About the Dojo

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Tojokan Dojo means “School of the Rising Castle.” This name was given to the school by the founder of Shinkendo, Kaiso Obata.

Founded on Oct 4th, 2010, Tojokan Dojo started with only a handful of students, but over the years and thanks to local community demonstrations and articles about us in the San Jose Mercury News, we have grown to be a respectable sized dojo. While we are still young, and small, we are continuing to grow and attract new students. In fact, as of January 1st, 2012 the martial arts offerings at Tojokan Dojo have expanded from Shinkendo (including Toyama Ryu) for adults, to Aikibujitsu for adults, as well as Junior Aikido for minors ages 6-18.

Soon we hope to also expand to teach Bojitsu (can be used for Bo, long staff, or Yari,  spear, and or Naginata, bladed polearm). An additional art we are currently exploring is Koshidan Ryu Jujitsu. While similar to Aikibujitsu, Koshidan Ryu Jujitsu is a little more physical and difficult style then Aikibujitsu. 

As of July 2014, we have moved to our very own space in downtown San Jose.

 

About the Shibucho

Shibucho translates to “Branch Manager.” The Shibucho for Tojokan Dojo is our head instructor, Sensei Eric Lambert.

Sensei Lambert was trained by the founder Kaiso Obata for two and a half years at the Hombu (International Headquarters) Dojo in Los Angeles, CA. While training, he had the opportunity and privilege of meeting and training with sensei from around the world, some of who were among the first students of Shinkendo. Before leaving Southern California, Kaiso instructed Sensei Lambert to establish a Shinkendo dojo when able. Currently Sensei Lambert attends the Seikishin Dojo in Morgan Hill, under Sensei Margarita Jimenez.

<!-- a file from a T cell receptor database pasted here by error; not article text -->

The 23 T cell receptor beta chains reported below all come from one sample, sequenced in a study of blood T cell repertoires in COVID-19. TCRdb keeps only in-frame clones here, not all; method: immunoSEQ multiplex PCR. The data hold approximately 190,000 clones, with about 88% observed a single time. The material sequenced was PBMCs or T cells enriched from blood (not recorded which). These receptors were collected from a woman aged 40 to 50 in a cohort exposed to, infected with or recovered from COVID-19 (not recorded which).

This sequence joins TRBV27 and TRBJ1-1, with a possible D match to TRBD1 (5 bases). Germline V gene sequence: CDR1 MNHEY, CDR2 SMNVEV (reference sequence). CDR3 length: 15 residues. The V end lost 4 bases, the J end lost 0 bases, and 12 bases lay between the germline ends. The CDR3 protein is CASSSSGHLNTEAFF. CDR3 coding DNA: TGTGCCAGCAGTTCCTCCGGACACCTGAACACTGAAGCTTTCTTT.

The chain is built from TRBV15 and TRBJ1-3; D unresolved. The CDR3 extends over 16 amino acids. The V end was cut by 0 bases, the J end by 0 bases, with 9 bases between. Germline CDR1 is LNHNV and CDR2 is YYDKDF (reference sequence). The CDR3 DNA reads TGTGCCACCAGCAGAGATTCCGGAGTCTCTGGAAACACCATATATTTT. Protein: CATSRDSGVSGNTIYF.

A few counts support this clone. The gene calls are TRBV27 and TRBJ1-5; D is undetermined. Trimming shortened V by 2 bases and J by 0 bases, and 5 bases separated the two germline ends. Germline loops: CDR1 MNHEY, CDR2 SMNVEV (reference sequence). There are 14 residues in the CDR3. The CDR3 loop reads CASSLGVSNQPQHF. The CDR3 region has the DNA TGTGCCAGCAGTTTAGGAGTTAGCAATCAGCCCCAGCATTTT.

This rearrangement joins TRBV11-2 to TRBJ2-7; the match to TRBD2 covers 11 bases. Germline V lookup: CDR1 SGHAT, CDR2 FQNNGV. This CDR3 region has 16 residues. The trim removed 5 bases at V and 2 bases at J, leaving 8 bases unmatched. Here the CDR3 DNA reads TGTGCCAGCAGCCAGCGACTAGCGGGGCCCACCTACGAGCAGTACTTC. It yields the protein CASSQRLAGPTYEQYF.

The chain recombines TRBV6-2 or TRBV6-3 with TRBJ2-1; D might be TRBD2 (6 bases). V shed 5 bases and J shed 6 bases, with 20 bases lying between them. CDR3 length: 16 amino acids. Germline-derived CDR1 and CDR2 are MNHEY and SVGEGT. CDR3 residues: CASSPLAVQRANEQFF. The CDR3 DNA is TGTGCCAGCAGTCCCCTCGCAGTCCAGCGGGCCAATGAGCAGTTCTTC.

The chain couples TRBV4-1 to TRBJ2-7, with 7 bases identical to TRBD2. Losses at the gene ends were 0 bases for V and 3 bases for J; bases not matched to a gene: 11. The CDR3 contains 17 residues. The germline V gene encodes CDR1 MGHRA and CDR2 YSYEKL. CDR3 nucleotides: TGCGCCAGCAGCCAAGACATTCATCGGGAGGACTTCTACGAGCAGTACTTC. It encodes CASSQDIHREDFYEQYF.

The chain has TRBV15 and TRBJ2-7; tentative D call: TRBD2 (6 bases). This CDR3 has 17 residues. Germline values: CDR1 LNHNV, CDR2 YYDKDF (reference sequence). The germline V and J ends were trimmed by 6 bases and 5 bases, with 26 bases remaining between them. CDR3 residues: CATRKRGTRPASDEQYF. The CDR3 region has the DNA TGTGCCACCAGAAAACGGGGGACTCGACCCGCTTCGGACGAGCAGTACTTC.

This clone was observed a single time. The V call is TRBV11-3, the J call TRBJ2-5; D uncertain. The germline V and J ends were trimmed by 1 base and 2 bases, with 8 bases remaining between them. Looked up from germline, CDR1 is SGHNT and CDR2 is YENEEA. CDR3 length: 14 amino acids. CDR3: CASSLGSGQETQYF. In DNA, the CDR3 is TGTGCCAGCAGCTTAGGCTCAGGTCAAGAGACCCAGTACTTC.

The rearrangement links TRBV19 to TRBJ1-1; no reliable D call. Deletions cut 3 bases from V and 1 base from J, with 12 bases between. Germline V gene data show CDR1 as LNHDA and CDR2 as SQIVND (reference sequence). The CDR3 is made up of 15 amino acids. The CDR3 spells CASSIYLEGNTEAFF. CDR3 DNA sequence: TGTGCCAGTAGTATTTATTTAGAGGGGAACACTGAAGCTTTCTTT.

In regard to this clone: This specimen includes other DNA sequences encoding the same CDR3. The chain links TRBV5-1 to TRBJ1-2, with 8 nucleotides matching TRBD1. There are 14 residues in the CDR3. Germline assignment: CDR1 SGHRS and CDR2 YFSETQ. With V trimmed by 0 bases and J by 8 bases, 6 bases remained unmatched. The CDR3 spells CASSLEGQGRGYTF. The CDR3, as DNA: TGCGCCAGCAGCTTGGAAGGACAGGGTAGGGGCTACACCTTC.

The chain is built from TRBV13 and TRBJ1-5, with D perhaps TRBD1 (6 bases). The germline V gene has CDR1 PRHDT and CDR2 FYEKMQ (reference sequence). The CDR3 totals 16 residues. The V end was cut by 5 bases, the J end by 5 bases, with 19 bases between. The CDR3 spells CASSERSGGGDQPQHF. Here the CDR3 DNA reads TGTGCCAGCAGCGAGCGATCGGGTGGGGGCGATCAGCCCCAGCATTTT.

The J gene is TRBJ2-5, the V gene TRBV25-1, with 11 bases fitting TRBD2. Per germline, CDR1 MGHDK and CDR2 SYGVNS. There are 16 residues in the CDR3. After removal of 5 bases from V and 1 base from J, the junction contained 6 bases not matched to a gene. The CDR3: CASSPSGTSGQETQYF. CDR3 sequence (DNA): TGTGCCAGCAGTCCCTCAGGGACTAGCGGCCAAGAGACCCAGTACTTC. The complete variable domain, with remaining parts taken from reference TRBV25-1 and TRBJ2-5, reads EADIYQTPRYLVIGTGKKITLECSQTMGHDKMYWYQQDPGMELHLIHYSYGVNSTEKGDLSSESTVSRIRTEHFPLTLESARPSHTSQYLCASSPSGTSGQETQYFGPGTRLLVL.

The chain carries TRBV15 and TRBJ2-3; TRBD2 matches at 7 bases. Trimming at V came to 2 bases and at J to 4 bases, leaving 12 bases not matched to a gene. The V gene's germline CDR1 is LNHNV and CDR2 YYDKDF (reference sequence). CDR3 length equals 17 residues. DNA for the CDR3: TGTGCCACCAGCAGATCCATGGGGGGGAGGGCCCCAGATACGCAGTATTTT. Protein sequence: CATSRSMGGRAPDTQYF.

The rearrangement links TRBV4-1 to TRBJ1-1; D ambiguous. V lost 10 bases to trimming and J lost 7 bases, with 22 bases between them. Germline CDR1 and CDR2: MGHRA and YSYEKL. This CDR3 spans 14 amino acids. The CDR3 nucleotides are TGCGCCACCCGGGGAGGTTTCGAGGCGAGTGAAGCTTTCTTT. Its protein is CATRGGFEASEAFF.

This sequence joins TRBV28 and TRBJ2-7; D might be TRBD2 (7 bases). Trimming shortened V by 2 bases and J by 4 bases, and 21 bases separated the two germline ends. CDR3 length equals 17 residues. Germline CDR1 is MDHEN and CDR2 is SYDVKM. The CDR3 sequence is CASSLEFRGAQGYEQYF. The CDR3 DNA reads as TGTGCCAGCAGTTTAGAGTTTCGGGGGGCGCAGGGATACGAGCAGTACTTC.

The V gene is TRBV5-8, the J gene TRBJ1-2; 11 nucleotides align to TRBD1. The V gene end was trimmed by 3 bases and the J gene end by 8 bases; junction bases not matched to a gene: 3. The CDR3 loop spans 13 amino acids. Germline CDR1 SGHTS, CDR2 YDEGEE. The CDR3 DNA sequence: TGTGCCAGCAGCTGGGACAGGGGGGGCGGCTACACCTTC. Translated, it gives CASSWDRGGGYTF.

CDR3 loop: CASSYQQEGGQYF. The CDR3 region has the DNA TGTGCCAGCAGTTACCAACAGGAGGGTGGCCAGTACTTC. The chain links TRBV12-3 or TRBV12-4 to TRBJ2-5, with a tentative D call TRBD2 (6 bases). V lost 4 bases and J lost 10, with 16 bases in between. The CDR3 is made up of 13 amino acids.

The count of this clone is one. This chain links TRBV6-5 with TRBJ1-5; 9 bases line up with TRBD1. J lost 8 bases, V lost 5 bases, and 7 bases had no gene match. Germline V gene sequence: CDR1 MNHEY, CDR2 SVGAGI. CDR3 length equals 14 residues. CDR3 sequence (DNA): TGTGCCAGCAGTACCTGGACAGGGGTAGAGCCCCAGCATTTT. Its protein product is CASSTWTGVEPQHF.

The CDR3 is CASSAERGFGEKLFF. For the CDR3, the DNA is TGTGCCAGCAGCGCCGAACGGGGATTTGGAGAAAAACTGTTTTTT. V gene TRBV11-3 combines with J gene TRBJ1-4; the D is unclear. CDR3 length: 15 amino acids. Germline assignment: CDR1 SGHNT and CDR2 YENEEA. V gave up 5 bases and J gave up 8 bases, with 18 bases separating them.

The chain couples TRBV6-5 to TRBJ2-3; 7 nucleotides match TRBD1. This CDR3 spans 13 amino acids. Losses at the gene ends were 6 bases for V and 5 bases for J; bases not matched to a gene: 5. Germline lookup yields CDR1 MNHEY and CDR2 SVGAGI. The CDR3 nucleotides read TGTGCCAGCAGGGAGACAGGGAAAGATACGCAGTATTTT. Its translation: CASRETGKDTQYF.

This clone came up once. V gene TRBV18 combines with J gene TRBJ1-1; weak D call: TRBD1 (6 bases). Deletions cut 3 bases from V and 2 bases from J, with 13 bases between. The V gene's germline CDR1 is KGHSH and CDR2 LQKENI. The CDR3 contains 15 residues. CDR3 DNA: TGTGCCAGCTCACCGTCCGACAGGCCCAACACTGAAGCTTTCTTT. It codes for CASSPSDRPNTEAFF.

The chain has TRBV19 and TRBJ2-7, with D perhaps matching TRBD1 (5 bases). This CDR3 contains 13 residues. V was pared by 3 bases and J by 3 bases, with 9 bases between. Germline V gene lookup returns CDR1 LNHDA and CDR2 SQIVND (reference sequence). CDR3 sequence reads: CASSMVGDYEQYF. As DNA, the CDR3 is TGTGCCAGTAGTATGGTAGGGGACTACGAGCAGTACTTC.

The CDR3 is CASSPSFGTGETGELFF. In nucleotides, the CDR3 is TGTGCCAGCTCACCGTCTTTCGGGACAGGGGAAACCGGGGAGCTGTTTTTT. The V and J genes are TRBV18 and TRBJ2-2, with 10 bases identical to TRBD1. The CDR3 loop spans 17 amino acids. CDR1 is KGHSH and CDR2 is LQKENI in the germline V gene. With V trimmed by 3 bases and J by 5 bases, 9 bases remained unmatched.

Sensei Lambert currently holds the following ranks and licenses:

Shinkendo: Gohmokuroku, Shidoin                                                                    

Toyama Ryu: Shodan  

Aikibujitsu: Nikyu, Kenshuin

Sensei Lambert’s interest in martial arts began when he was still a young lad. The first martial art he studied (officially) was Kendo, for about a year. Afterwards he studied fencing at college.

After two quarters, he and another student took it upon themselves to teach themselves, intermediate, and advanced students (for there was no instructor for anything but beginners). This continued for about two years until Sensei Lambert moved down to Southern California to train in Shinkendo and Aikibujitsu under Kaiso Obata.

While devoted to Shinkendo, Lambert Sensei still has the desire to learn as many martial arts as possible, regardless of time period, country, or weapon. Some of the other martial arts Eric has been introduced to include: Fiore (Italian Weapon Master), Jujitsu, Brazillian Jujitsu, Boxing, and Celtic Iron Age Fighting.

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